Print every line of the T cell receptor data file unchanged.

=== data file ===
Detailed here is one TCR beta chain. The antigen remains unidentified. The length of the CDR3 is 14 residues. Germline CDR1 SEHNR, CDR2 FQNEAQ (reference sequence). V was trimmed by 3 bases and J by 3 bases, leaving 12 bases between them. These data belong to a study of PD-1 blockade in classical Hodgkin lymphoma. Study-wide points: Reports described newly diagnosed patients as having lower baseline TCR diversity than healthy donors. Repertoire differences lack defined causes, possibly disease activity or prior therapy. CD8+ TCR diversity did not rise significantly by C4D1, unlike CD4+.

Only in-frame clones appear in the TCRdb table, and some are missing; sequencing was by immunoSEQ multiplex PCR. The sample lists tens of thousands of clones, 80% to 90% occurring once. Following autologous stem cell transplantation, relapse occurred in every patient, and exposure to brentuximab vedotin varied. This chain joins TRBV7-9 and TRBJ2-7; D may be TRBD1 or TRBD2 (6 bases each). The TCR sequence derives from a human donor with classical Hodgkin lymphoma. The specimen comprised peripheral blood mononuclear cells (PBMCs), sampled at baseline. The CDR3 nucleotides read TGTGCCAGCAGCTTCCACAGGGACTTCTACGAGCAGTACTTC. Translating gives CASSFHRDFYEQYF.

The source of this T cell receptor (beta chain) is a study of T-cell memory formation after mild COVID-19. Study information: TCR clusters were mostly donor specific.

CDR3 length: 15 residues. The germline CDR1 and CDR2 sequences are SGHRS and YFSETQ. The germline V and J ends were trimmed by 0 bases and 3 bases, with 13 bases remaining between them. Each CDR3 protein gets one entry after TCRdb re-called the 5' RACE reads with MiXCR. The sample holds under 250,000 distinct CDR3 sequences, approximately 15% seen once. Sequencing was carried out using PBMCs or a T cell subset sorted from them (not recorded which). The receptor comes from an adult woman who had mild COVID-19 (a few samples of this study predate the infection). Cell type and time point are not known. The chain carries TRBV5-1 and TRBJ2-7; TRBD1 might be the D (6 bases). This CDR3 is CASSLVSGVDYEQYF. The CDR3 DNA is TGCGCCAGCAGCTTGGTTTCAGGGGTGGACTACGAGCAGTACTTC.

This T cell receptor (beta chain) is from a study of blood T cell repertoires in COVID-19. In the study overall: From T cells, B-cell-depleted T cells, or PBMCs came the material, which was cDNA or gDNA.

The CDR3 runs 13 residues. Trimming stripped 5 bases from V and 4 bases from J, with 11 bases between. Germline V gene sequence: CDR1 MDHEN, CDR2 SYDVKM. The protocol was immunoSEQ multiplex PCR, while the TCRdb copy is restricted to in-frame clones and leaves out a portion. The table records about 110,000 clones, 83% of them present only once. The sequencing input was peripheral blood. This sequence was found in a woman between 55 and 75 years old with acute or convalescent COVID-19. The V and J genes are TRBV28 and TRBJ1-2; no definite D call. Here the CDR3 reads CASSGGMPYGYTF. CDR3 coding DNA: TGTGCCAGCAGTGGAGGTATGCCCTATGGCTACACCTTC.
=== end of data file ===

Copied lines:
Detailed here is one TCR beta chain. The antigen remains unidentified. The length of the CDR3 is 14 residues. Germline CDR1 SEHNR, CDR2 FQNEAQ (reference sequence). V was trimmed by 3 bases and J by 3 bases, leaving 12 bases between them. These data belong to a study of PD-1 blockade in classical Hodgkin lymphoma. Study-wide points: Reports described newly diagnosed patients as having lower baseline TCR diversity than healthy donors. Repertoire differences lack defined causes, possibly disease activity or prior therapy. CD8+ TCR diversity did not rise significantly by C4D1, unlike CD4+.

Only in-frame clones appear in the TCRdb table, and some are missing; sequencing was by immunoSEQ multiplex PCR. The sample lists tens of thousands of clones, 80% to 90% occurring once. Following autologous stem cell transplantation, relapse occurred in every patient, and exposure to brentuximab vedotin varied. This chain joins TRBV7-9 and TRBJ2-7; D may be TRBD1 or TRBD2 (6 bases each). The TCR sequence derives from a human donor with classical Hodgkin lymphoma. The specimen comprised peripheral blood mononuclear cells (PBMCs), sampled at baseline. The CDR3 nucleotides read TGTGCCAGCAGCTTCCACAGGGACTTCTACGAGCAGTACTTC. Translating gives CASSFHRDFYEQYF.

The source of this T cell receptor (beta chain) is a study of T-cell memory formation after mild COVID-19. Study information: TCR clusters were mostly donor specific.

CDR3 length: 15 residues. The germline CDR1 and CDR2 sequences are SGHRS and YFSETQ. The germline V and J ends were trimmed by 0 bases and 3 bases, with 13 bases remaining between them. Each CDR3 protein gets one entry after TCRdb re-called the 5' RACE reads with MiXCR. The sample holds under 250,000 distinct CDR3 sequences, approximately 15% seen once. Sequencing was carried out using PBMCs or a T cell subset sorted from them (not recorded which). The receptor comes from an adult woman who had mild COVID-19 (a few samples of this study predate the infection). Cell type and time point are not known. The chain carries TRBV5-1 and TRBJ2-7; TRBD1 might be the D (6 bases). This CDR3 is CASSLVSGVDYEQYF. The CDR3 DNA is TGCGCCAGCAGCTTGGTTTCAGGGGTGGACTACGAGCAGTACTTC.

This T cell receptor (beta chain) is from a study of blood T cell repertoires in COVID-19. In the study overall: From T cells, B-cell-depleted T cells, or PBMCs came the material, which was cDNA or gDNA.

The CDR3 runs 13 residues. Trimming stripped 5 bases from V and 4 bases from J, with 11 bases between. Germline V gene sequence: CDR1 MDHEN, CDR2 SYDVKM. The protocol was immunoSEQ multiplex PCR, while the TCRdb copy is restricted to in-frame clones and leaves out a portion. The table records about 110,000 clones, 83% of them present only once. The sequencing input was peripheral blood. This sequence was found in a woman between 55 and 75 years old with acute or convalescent COVID-19. The V and J genes are TRBV28 and TRBJ1-2; no definite D call. Here the CDR3 reads CASSGGMPYGYTF. CDR3 coding DNA: TGTGCCAGCAGTGGAGGTATGCCCTATGGCTACACCTTC.